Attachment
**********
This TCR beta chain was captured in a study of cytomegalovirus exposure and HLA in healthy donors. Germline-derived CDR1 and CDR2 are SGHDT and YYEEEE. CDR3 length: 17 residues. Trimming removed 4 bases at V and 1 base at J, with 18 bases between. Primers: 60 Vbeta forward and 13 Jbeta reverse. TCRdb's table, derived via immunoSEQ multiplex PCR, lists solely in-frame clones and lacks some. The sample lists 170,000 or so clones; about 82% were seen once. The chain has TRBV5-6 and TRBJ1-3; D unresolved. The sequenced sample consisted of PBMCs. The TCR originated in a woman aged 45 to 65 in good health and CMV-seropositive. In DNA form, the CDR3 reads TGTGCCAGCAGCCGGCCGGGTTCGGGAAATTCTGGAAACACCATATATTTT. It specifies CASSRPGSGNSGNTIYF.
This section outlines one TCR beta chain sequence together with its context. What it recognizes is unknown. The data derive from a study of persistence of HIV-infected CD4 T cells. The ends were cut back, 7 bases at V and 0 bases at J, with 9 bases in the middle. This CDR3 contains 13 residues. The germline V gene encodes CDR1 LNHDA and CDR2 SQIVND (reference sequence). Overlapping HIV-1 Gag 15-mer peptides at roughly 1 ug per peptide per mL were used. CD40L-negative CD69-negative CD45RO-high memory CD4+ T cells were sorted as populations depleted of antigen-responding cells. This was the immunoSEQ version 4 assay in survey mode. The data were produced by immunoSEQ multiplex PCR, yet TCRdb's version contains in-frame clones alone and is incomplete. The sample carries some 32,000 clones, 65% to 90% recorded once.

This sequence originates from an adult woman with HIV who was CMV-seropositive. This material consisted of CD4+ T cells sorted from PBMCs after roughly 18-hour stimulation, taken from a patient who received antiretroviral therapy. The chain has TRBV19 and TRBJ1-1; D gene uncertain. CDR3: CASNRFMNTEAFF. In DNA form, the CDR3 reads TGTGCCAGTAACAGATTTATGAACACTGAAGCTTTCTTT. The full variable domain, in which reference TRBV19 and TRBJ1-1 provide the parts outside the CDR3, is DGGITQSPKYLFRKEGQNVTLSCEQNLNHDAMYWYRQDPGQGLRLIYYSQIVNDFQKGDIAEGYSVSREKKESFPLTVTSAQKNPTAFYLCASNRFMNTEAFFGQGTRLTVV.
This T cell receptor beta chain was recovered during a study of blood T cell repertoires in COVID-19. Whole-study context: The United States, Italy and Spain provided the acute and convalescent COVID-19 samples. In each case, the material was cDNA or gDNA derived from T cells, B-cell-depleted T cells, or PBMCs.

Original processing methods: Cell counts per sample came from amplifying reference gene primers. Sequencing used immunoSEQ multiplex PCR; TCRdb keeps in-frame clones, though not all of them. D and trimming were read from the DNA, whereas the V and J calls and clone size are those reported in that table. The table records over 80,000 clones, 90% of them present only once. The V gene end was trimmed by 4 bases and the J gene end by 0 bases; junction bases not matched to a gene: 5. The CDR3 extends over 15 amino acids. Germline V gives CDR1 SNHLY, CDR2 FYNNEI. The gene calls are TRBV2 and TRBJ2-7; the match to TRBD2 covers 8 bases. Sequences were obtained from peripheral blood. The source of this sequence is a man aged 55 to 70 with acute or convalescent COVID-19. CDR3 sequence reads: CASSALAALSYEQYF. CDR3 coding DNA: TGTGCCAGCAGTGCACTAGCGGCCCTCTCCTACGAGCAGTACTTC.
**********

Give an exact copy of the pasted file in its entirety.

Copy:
This TCR beta chain was captured in a study of cytomegalovirus exposure and HLA in healthy donors. Germline-derived CDR1 and CDR2 are SGHDT and YYEEEE. CDR3 length: 17 residues. Trimming removed 4 bases at V and 1 base at J, with 18 bases between. Primers: 60 Vbeta forward and 13 Jbeta reverse. TCRdb's table, derived via immunoSEQ multiplex PCR, lists solely in-frame clones and lacks some. The sample lists 170,000 or so clones; about 82% were seen once. The chain has TRBV5-6 and TRBJ1-3; D unresolved. The sequenced sample consisted of PBMCs. The TCR originated in a woman aged 45 to 65 in good health and CMV-seropositive. In DNA form, the CDR3 reads TGTGCCAGCAGCCGGCCGGGTTCGGGAAATTCTGGAAACACCATATATTTT. It specifies CASSRPGSGNSGNTIYF.
This section outlines one TCR beta chain sequence together with its context. What it recognizes is unknown. The data derive from a study of persistence of HIV-infected CD4 T cells. The ends were cut back, 7 bases at V and 0 bases at J, with 9 bases in the middle. This CDR3 contains 13 residues. The germline V gene encodes CDR1 LNHDA and CDR2 SQIVND (reference sequence). Overlapping HIV-1 Gag 15-mer peptides at roughly 1 ug per peptide per mL were used. CD40L-negative CD69-negative CD45RO-high memory CD4+ T cells were sorted as populations depleted of antigen-responding cells. This was the immunoSEQ version 4 assay in survey mode. The data were produced by immunoSEQ multiplex PCR, yet TCRdb's version contains in-frame clones alone and is incomplete. The sample carries some 32,000 clones, 65% to 90% recorded once.

This sequence originates from an adult woman with HIV who was CMV-seropositive. This material consisted of CD4+ T cells sorted from PBMCs after roughly 18-hour stimulation, taken from a patient who received antiretroviral therapy. The chain has TRBV19 and TRBJ1-1; D gene uncertain. CDR3: CASNRFMNTEAFF. In DNA form, the CDR3 reads TGTGCCAGTAACAGATTTATGAACACTGAAGCTTTCTTT. The full variable domain, in which reference TRBV19 and TRBJ1-1 provide the parts outside the CDR3, is DGGITQSPKYLFRKEGQNVTLSCEQNLNHDAMYWYRQDPGQGLRLIYYSQIVNDFQKGDIAEGYSVSREKKESFPLTVTSAQKNPTAFYLCASNRFMNTEAFFGQGTRLTVV.
This T cell receptor beta chain was recovered during a study of blood T cell repertoires in COVID-19. Whole-study context: The United States, Italy and Spain provided the acute and convalescent COVID-19 samples. In each case, the material was cDNA or gDNA derived from T cells, B-cell-depleted T cells, or PBMCs.

Original processing methods: Cell counts per sample came from amplifying reference gene primers. Sequencing used immunoSEQ multiplex PCR; TCRdb keeps in-frame clones, though not all of them. D and trimming were read from the DNA, whereas the V and J calls and clone size are those reported in that table. The table records over 80,000 clones, 90% of them present only once. The V gene end was trimmed by 4 bases and the J gene end by 0 bases; junction bases not matched to a gene: 5. The CDR3 extends over 15 amino acids. Germline V gives CDR1 SNHLY, CDR2 FYNNEI. The gene calls are TRBV2 and TRBJ2-7; the match to TRBD2 covers 8 bases. Sequences were obtained from peripheral blood. The source of this sequence is a man aged 55 to 70 with acute or convalescent COVID-19. CDR3 sequence reads: CASSALAALSYEQYF. CDR3 coding DNA: TGTGCCAGCAGTGCACTAGCGGCCCTCTCCTACGAGCAGTACTTC.